Pavement Cycling

Cycling on pavements is a big issue for most people. Pedestrians apparently hate people who cycle on the pavement, and cyclists often feel that they have to cycle on the pavement to avoid being killed or seriously injured by motor vehicles on the road.

The law is quite clear: cycling on the pavement beside a road is a criminal offence. However the situation in law owes a great deal to the long history of cycling, and the fact that bicycles appeared on our roads before motor cars did.


Technically it is illegal for children, of any age, to ride a bicycle on the footway beside a road. However Fixed Penalty Notices can only be issued to people aged 16 or over, and it's highly unlikely the police would take a younger child to court for cycling on the footway. In addition, children younger than ten years old are below the age of criminal responsibility, which means they cannot be found guilty in a court of law. But they could still face other punishments, and their parents might also be punished, in severe cases.

If you cycle on footways beside roads with your children, you have no real cause to fear the law so long as you take sensible care and attention, and give pedestrians plenty of space.

Legal History

1835, William Lamb is Prime Minister under King William IV

The Highway Act 1835 is the original basis for the laws on cycling on the footway of a public highway. Section 72, headed "Penalty on Persons committing Nuisances by riding on Footpaths, &c." originally said:

And be it further enacted, That if any Person shall wilfully ride upon any Footpath or Causeway by the Side of any Road made or set apart for the Use or Accommodation of Foot Passengers ; or shall wilfully lead or drive any Horse, Ass, Sheep, Mule, Swine, or Cattle, or Carriage of any Description, or any Truck or Sledge upon any such Footpath or Causeway ;


every Person so offending in any of the Cases aforesaid shall for each and every such Offence forfeit and pay any Sum not exceeding Forty Shillings, over and above the Damages occasioned thereby.

Of course bicycles hadn't been invented in 1835, let alone motor cars. The aim of the law was to make sure that the sides of the highway were kept suitable for pedestrians to use, unlike the usual muddy mess of the main carriageway, churned up by horses, carts, and other animals.

1888, Robert Gascoyne-Cecil is Prime Minister under Queen Victoria

In 1888, bicycles were starting to become seen quite commonly on roads. The Local Government Act 1888 updated the Highway Act to take these new bicycles into account. Section 85 "Regulations for Bicycles, &c." said:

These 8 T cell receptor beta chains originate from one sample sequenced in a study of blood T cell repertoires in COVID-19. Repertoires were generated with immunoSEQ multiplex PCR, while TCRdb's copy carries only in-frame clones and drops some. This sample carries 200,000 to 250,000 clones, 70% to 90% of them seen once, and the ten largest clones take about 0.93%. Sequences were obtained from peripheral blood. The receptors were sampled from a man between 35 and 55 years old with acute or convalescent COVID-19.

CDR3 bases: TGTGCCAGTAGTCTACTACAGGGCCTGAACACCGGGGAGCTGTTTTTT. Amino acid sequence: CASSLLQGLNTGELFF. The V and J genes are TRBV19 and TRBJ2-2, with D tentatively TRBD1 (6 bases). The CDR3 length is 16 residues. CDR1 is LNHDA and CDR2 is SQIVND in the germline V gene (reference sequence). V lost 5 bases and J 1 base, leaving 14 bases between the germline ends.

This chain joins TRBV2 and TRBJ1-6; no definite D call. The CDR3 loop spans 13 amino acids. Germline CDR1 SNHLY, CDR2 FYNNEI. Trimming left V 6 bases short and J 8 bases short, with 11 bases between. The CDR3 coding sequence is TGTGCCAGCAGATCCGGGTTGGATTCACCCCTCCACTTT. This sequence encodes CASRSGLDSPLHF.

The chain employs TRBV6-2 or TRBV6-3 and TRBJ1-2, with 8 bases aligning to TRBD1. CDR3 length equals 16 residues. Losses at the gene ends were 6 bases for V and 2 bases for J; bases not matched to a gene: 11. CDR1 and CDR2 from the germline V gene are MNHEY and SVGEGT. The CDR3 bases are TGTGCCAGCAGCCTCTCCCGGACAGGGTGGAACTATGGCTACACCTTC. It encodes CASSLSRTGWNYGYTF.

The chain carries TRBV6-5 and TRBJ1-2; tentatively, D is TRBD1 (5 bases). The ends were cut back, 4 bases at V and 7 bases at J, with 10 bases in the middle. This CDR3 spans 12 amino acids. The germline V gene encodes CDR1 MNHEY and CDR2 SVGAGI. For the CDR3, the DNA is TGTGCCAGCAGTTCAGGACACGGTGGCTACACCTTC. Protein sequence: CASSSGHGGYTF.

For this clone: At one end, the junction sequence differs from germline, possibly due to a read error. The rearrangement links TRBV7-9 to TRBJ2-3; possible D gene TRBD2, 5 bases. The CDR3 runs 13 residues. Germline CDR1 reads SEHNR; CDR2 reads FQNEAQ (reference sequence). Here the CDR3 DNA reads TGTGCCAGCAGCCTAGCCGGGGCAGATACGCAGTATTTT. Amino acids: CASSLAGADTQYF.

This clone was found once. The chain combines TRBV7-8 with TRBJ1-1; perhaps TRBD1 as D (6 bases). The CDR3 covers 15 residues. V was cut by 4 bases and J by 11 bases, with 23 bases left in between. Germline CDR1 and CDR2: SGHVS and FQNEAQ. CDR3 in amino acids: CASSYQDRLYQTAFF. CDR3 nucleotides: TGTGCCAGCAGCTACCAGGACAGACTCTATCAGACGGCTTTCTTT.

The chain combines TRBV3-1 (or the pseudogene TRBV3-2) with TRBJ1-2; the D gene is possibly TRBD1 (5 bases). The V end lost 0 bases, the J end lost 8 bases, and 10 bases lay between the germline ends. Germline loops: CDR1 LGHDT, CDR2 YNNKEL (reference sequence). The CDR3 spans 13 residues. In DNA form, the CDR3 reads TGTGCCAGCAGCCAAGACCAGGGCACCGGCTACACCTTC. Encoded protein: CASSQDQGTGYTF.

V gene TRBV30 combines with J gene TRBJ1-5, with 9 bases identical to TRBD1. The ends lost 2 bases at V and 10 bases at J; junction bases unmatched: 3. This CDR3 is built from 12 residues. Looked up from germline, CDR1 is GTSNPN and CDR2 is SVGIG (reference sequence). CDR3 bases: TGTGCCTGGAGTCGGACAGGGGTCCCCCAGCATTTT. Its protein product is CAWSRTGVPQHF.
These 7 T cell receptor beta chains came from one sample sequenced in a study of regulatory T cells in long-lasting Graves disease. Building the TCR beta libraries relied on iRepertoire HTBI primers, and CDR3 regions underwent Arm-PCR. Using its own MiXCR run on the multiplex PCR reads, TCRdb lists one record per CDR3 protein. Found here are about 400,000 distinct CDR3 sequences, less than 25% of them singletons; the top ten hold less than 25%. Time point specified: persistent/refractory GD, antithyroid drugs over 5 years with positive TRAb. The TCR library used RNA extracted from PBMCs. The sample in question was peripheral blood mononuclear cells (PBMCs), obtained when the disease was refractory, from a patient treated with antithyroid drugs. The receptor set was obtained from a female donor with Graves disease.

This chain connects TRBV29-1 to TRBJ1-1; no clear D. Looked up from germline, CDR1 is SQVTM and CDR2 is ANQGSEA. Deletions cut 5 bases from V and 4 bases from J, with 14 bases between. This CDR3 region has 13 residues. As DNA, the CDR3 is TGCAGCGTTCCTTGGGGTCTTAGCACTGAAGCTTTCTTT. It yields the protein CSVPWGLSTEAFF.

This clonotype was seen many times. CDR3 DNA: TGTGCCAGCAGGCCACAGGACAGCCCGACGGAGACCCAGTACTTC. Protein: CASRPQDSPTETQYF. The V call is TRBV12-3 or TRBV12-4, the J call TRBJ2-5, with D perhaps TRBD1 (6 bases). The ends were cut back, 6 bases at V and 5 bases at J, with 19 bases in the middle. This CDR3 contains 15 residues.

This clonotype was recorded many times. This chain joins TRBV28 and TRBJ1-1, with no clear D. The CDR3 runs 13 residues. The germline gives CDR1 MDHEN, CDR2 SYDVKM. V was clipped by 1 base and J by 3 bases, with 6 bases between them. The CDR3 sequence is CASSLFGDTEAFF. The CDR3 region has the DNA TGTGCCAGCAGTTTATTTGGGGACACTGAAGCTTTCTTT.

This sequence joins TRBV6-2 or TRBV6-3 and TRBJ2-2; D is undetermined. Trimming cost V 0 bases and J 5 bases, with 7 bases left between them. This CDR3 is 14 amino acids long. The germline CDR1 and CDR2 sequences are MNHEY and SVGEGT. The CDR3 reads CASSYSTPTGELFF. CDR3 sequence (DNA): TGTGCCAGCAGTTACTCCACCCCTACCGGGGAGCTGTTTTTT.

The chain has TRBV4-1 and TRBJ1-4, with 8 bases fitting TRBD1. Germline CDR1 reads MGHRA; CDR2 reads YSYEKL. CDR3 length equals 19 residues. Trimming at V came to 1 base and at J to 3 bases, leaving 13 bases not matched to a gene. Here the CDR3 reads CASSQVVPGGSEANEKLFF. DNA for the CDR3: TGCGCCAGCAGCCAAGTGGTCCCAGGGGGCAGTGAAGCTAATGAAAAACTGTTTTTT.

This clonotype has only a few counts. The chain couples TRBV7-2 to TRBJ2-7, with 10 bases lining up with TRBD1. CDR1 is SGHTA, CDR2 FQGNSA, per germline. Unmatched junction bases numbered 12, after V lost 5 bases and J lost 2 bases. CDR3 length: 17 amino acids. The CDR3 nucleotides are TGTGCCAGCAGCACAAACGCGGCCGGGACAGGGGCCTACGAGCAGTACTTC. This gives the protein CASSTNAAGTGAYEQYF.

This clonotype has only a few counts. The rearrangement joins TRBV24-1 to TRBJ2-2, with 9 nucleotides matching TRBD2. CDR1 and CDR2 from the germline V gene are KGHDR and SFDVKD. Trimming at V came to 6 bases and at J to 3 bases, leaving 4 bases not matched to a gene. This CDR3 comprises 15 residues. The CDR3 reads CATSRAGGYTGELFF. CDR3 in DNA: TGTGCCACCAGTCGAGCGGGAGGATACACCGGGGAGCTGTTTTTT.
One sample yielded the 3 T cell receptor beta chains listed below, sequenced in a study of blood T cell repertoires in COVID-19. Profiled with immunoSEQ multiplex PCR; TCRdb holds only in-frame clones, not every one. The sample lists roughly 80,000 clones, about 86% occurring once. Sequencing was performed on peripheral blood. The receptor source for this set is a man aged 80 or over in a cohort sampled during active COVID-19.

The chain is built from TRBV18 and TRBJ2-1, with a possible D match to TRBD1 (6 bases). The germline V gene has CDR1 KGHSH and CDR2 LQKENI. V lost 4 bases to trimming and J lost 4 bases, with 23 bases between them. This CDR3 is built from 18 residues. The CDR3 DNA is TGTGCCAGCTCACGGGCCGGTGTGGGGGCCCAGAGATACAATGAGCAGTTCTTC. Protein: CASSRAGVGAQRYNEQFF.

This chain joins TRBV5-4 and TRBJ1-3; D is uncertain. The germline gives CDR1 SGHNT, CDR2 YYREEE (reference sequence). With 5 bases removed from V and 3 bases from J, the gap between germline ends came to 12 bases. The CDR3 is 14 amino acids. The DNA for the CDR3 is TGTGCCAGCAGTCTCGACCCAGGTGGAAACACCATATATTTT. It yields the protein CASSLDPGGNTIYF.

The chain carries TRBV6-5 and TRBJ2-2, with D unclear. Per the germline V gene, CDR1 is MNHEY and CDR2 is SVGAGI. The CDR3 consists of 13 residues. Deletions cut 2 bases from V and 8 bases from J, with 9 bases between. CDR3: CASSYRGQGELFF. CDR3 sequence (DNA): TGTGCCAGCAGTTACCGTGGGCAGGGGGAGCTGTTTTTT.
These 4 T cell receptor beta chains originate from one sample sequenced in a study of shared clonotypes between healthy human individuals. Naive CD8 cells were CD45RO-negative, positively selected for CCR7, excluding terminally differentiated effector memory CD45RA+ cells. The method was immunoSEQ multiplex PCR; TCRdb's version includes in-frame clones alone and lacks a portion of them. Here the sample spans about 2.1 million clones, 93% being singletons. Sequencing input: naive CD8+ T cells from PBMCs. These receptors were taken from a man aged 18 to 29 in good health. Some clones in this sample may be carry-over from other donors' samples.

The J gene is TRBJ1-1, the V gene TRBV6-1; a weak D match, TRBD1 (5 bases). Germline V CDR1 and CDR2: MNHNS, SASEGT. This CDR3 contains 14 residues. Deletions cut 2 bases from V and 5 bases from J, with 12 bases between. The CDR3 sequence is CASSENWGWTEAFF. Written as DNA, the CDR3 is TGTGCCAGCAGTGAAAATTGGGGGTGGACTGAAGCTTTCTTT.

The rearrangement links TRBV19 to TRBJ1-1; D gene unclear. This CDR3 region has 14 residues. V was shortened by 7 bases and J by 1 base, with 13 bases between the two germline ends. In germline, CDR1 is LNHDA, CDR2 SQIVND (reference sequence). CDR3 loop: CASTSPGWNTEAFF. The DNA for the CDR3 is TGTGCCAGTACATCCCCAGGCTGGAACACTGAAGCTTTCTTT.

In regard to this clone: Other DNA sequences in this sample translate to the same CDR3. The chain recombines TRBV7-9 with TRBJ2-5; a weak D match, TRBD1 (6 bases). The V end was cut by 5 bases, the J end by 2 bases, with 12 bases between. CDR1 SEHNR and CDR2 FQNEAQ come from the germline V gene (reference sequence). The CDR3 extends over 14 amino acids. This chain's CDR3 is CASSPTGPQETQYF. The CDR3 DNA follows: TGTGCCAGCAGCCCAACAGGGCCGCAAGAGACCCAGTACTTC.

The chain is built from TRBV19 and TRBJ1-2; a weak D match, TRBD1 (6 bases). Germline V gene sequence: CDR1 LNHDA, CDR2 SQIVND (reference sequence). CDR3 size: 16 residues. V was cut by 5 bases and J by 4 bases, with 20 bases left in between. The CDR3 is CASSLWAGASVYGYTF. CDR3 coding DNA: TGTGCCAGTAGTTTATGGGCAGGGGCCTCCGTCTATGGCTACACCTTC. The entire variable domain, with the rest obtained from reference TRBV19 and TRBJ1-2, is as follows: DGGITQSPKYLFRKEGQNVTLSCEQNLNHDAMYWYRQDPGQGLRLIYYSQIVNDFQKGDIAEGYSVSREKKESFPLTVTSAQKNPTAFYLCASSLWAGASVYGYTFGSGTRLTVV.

bicycles, tricycles, velocipedes, and other similar machines are hereby declared to be carriages within the meaning of the Highway Acts

which meant that, as from 1888, riding a bicycle on "a footway or causeway by the side of any road" became an offence, the same as if you had ridden a horse or driven a carriage on the footway reserved for pedestrians. This no doubt made a great deal of sense, as bicycles travelled at very similar speeds to horses and carts, and they were wheeled vehicles.

This law remains in place today.

It means that in the eyes of the law a bicycle is no different to a horse-drawn carriage, and so bicycles may only be ridden on the carriagway of a highway, and must not be ridden on the footway. The law also has other effects, for example giving cyclists the same legal rights as horse-drawn carriages to use the public highway (so long as they stick to the carriageway!), and also requiring cyclists to obey road traffic laws defined by the Highway Acts (except those laws that only apply to motor vehicles, like speed limits).

1988, Margaret Thatcher is Prime Minister under Queen Elizabeth II

The Road Traffic Offenders Act 1988 introduced Fixed Penalty Notices, on-the-spot fines for road traffic offences, and the Act has a list of the offences that Fixed Penalty Notices can be used for in Schedule 3.

Cycling on the footway was not included as an offence that Fixed Penalty Notices could be used for.

1999, Tony Blair is Prime Minister under Queen Elizabeth II

The Act was modified by the The Fixed Penalty Offences Order 1999 on 1 August 1999 to add the offence of "Cycling on the footway" (article 3(3)(b)) to the list of offences that Fixed Penalty Notices can be used for.